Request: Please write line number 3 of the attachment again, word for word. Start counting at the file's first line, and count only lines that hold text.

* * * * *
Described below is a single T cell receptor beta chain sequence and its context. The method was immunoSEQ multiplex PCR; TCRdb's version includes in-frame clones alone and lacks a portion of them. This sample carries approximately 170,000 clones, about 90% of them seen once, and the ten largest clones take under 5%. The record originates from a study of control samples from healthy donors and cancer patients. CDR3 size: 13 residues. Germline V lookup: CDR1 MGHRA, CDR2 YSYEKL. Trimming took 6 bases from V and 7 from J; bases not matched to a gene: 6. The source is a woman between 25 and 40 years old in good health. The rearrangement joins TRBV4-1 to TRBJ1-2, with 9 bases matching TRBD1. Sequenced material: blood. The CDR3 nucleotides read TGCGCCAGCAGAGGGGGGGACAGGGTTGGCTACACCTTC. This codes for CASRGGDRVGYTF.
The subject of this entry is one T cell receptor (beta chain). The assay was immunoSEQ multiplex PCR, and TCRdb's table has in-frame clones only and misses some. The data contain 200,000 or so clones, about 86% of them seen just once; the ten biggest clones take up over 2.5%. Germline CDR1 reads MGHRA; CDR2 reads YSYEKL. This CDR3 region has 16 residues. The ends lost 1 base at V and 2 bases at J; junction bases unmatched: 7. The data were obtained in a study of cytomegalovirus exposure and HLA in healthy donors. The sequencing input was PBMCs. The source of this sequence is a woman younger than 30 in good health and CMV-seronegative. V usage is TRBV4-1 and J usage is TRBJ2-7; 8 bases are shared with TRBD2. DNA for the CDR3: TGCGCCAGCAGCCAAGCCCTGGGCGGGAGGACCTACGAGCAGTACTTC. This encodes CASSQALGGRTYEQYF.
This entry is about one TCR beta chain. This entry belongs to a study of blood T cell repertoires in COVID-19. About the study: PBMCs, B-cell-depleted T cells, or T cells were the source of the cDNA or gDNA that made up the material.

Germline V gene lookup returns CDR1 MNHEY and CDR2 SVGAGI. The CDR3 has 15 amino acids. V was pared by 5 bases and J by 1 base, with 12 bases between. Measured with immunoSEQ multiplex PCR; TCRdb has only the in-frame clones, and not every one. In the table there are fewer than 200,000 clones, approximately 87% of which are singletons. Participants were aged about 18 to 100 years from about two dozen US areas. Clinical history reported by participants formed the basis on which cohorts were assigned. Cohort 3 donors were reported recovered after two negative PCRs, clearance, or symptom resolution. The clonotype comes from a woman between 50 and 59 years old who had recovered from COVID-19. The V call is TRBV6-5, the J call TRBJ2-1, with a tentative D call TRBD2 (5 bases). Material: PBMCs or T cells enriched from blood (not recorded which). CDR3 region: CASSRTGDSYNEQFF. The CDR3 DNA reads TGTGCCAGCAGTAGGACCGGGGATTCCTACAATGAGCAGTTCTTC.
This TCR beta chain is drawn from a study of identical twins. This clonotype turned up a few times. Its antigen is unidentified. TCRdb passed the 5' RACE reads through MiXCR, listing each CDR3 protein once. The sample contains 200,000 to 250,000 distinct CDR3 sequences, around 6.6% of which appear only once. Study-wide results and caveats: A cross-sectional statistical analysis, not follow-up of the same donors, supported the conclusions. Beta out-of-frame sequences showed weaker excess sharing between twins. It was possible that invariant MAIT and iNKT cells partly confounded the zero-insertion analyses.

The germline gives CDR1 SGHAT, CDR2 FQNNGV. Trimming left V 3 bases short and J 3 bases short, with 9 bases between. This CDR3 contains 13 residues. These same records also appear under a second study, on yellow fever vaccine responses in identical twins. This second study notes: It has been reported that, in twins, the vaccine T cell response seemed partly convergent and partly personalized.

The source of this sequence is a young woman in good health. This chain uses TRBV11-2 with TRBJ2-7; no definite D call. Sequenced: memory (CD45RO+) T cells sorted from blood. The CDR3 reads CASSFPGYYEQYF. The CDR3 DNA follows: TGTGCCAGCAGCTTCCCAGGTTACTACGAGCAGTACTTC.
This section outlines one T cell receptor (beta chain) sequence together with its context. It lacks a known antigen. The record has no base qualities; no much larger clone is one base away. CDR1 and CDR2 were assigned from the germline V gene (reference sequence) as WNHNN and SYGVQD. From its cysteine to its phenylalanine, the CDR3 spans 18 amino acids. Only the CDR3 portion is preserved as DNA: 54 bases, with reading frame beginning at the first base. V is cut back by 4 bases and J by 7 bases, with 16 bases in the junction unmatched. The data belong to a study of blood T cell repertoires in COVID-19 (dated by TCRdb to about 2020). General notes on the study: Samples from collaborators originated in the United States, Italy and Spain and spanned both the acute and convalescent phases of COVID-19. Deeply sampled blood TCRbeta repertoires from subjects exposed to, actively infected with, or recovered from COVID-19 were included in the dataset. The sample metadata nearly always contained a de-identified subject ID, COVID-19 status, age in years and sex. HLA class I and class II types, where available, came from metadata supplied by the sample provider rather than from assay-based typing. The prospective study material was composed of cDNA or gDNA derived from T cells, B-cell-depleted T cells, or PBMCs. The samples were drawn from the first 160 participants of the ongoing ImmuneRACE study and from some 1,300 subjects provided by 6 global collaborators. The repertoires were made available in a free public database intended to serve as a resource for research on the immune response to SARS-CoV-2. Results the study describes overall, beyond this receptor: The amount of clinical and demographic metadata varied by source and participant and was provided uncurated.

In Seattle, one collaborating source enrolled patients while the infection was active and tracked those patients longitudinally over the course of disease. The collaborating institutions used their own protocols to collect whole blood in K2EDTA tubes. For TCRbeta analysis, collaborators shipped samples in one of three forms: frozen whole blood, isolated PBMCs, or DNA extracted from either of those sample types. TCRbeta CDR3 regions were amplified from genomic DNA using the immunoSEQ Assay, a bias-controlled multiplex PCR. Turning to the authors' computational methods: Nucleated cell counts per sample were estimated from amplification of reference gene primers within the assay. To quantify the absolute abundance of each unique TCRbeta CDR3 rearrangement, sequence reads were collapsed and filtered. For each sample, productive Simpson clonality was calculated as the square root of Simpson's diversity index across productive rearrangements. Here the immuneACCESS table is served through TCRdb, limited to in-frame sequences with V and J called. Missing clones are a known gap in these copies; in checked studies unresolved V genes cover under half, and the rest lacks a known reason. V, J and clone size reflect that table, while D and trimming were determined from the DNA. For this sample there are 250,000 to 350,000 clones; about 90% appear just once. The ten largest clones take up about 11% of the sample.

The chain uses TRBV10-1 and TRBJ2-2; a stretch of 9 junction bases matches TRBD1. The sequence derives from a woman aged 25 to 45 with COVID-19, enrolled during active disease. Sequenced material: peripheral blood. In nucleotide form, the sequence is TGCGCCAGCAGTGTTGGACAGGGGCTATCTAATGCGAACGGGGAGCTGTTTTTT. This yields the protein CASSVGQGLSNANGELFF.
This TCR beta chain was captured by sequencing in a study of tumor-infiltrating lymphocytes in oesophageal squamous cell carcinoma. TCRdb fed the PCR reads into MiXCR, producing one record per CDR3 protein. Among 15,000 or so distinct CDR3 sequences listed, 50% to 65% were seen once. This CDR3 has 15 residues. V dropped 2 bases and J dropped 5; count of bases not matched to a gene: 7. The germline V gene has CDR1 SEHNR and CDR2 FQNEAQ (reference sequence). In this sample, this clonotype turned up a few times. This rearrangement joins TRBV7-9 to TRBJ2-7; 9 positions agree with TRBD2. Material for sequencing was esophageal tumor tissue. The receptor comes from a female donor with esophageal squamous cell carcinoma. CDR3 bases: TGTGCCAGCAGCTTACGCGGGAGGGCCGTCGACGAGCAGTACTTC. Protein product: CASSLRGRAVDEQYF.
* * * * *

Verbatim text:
This entry is about one TCR beta chain. This entry belongs to a study of blood T cell repertoires in COVID-19. About the study: PBMCs, B-cell-depleted T cells, or T cells were the source of the cDNA or gDNA that made up the material.